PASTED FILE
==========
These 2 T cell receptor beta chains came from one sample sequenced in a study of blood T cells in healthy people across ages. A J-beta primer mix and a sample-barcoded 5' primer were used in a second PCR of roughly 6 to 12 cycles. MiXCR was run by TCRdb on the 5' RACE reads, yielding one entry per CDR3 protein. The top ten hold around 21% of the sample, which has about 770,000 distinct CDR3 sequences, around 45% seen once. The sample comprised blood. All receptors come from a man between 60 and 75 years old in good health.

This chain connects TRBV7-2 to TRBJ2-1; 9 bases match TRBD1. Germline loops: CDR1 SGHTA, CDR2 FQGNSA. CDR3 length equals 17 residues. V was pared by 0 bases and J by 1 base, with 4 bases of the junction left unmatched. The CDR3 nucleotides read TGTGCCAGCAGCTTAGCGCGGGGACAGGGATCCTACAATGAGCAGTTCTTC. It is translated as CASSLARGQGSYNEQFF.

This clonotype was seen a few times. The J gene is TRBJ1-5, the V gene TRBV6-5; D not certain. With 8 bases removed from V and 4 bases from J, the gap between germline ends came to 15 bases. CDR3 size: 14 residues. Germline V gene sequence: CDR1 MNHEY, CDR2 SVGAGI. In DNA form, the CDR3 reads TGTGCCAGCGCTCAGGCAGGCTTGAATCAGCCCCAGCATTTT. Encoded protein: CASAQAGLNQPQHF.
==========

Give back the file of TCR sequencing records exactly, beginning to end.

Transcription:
These 2 T cell receptor beta chains came from one sample sequenced in a study of blood T cells in healthy people across ages. A J-beta primer mix and a sample-barcoded 5' primer were used in a second PCR of roughly 6 to 12 cycles. MiXCR was run by TCRdb on the 5' RACE reads, yielding one entry per CDR3 protein. The top ten hold around 21% of the sample, which has about 770,000 distinct CDR3 sequences, around 45% seen once. The sample comprised blood. All receptors come from a man between 60 and 75 years old in good health.

This chain connects TRBV7-2 to TRBJ2-1; 9 bases match TRBD1. Germline loops: CDR1 SGHTA, CDR2 FQGNSA. CDR3 length equals 17 residues. V was pared by 0 bases and J by 1 base, with 4 bases of the junction left unmatched. The CDR3 nucleotides read TGTGCCAGCAGCTTAGCGCGGGGACAGGGATCCTACAATGAGCAGTTCTTC. It is translated as CASSLARGQGSYNEQFF.

This clonotype was seen a few times. The J gene is TRBJ1-5, the V gene TRBV6-5; D not certain. With 8 bases removed from V and 4 bases from J, the gap between germline ends came to 15 bases. CDR3 size: 14 residues. Germline V gene sequence: CDR1 MNHEY, CDR2 SVGAGI. In DNA form, the CDR3 reads TGTGCCAGCGCTCAGGCAGGCTTGAATCAGCCCCAGCATTTT. Encoded protein: CASAQAGLNQPQHF.